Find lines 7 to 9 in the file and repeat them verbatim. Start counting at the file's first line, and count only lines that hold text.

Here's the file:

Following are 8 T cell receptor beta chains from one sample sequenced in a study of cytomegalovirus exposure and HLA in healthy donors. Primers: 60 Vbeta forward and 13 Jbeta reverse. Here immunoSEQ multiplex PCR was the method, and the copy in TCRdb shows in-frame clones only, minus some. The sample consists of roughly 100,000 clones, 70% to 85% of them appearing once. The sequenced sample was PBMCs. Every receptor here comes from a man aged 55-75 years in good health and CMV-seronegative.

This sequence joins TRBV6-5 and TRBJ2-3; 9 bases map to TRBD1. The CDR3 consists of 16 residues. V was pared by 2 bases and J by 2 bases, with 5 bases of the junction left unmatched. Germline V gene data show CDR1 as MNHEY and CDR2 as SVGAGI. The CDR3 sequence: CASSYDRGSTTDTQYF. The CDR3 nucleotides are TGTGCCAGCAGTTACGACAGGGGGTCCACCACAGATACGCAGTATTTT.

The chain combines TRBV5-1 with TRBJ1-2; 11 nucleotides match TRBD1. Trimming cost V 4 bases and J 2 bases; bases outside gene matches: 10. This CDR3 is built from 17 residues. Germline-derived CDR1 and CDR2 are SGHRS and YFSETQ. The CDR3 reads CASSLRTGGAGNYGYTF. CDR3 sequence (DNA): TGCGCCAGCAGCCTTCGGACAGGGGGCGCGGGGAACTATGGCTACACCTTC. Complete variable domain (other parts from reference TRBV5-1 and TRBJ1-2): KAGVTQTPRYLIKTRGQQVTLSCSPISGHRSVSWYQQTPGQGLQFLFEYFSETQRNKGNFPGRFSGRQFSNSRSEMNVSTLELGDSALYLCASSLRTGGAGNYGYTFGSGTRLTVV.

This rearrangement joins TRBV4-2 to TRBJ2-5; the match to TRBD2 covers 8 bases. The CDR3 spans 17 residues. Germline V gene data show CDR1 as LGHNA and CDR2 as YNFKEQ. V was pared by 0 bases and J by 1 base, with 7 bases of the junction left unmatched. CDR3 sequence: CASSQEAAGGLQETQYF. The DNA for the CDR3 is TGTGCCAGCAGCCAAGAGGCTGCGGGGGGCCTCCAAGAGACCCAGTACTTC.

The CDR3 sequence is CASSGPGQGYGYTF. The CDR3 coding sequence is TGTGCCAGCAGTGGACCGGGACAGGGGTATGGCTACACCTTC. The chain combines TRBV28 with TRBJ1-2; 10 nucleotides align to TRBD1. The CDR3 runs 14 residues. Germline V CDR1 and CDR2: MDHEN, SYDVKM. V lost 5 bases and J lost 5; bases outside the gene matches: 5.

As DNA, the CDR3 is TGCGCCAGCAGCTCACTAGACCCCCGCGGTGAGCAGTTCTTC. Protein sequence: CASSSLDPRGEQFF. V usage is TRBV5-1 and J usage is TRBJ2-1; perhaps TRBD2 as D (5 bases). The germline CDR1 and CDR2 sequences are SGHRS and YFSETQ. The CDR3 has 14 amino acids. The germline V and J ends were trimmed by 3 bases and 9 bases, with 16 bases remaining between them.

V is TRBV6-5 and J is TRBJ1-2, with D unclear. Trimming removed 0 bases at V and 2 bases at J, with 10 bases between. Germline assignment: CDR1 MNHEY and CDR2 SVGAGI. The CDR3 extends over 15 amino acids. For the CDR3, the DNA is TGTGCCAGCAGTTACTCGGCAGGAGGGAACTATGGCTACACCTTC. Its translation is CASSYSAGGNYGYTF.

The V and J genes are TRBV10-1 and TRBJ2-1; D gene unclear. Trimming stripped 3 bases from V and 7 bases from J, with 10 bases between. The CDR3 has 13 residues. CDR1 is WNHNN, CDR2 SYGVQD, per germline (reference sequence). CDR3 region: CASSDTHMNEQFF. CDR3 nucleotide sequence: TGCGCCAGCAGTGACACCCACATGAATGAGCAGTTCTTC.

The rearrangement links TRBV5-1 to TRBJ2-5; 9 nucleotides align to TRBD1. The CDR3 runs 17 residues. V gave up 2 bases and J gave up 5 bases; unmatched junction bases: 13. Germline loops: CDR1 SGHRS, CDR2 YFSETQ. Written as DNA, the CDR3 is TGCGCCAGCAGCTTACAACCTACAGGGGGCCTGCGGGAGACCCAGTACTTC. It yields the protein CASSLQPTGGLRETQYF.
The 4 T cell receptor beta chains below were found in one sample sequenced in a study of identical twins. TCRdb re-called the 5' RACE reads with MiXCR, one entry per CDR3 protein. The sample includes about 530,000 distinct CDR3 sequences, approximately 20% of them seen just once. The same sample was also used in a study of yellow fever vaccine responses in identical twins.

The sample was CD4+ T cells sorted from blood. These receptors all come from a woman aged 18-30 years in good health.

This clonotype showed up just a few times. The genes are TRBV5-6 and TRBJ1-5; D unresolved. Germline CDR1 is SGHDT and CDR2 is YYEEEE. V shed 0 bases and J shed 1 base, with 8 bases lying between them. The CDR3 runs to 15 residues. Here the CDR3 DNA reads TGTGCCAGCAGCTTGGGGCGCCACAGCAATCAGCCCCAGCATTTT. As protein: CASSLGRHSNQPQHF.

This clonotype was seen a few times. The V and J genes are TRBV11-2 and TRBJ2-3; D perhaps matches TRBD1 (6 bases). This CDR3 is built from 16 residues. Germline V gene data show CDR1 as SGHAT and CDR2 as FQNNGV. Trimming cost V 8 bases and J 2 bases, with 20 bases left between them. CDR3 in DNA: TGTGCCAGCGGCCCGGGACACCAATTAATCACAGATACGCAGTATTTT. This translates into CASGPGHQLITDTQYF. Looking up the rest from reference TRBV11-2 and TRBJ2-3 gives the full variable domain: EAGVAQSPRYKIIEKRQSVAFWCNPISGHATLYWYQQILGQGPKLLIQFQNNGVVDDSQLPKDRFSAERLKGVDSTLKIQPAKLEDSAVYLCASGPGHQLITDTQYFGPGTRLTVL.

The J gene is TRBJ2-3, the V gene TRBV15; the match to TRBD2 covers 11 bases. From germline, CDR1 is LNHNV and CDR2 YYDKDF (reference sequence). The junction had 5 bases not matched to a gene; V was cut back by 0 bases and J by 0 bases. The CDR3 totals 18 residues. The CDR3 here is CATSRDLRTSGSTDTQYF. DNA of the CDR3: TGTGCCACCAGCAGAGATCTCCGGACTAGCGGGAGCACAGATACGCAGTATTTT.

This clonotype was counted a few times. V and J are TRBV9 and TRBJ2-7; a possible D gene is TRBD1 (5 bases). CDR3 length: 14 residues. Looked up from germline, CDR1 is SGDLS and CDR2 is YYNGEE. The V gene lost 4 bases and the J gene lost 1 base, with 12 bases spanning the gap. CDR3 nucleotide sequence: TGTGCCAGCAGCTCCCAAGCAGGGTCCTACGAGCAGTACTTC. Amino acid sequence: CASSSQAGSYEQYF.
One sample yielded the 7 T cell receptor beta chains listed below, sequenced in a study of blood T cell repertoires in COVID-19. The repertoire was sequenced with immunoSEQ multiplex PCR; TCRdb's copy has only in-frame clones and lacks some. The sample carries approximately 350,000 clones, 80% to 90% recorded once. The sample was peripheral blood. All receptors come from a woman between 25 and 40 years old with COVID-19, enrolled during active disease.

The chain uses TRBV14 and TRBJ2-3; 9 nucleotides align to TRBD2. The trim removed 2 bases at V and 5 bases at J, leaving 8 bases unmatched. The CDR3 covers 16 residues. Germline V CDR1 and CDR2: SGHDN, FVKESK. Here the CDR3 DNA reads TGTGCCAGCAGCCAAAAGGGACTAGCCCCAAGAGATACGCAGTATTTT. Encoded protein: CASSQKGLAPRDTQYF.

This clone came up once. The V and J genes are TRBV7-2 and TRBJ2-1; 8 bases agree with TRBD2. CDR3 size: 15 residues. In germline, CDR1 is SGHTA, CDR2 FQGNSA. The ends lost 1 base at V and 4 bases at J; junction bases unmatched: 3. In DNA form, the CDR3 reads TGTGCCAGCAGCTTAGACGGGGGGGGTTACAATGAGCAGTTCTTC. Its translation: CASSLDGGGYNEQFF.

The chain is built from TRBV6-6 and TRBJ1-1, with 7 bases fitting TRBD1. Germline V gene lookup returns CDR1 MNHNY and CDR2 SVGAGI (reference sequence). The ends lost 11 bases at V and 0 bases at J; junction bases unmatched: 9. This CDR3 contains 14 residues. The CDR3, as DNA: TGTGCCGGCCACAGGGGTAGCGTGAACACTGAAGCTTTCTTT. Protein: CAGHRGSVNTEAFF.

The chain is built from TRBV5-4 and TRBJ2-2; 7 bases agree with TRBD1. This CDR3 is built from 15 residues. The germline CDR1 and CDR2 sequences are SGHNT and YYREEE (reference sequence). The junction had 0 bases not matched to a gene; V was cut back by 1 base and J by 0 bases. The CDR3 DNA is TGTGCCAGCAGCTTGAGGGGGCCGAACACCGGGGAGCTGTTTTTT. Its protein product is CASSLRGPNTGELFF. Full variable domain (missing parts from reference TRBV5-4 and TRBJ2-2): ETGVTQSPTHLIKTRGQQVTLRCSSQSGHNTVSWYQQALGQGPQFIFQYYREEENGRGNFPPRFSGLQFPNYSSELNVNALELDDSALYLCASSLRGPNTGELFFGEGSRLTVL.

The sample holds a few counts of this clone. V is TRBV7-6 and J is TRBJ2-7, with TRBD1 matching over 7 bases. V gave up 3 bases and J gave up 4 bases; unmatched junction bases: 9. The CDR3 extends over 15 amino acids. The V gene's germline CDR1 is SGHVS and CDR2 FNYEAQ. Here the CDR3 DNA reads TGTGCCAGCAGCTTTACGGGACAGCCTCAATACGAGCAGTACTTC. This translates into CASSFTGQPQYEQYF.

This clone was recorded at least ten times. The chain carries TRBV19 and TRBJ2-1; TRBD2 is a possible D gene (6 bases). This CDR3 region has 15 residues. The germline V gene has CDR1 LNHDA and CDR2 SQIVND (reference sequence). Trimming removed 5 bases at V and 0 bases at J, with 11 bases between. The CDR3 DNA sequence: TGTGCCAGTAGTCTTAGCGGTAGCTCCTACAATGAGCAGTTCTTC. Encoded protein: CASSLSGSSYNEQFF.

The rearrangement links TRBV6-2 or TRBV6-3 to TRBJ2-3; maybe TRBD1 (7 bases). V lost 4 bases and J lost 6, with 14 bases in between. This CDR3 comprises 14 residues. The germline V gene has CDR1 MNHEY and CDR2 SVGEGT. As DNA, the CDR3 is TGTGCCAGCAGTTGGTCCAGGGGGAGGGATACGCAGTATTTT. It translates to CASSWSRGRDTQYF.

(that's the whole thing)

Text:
V is TRBV6-5 and J is TRBJ1-2, with D unclear. Trimming removed 0 bases at V and 2 bases at J, with 10 bases between. Germline assignment: CDR1 MNHEY and CDR2 SVGAGI. The CDR3 extends over 15 amino acids. For the CDR3, the DNA is TGTGCCAGCAGTTACTCGGCAGGAGGGAACTATGGCTACACCTTC. Its translation is CASSYSAGGNYGYTF.

The V and J genes are TRBV10-1 and TRBJ2-1; D gene unclear. Trimming stripped 3 bases from V and 7 bases from J, with 10 bases between. The CDR3 has 13 residues. CDR1 is WNHNN, CDR2 SYGVQD, per germline (reference sequence). CDR3 region: CASSDTHMNEQFF. CDR3 nucleotide sequence: TGCGCCAGCAGTGACACCCACATGAATGAGCAGTTCTTC.

The rearrangement links TRBV5-1 to TRBJ2-5; 9 nucleotides align to TRBD1. The CDR3 runs 17 residues. V gave up 2 bases and J gave up 5 bases; unmatched junction bases: 13. Germline loops: CDR1 SGHRS, CDR2 YFSETQ. Written as DNA, the CDR3 is TGCGCCAGCAGCTTACAACCTACAGGGGGCCTGCGGGAGACCCAGTACTTC. It yields the protein CASSLQPTGGLRETQYF.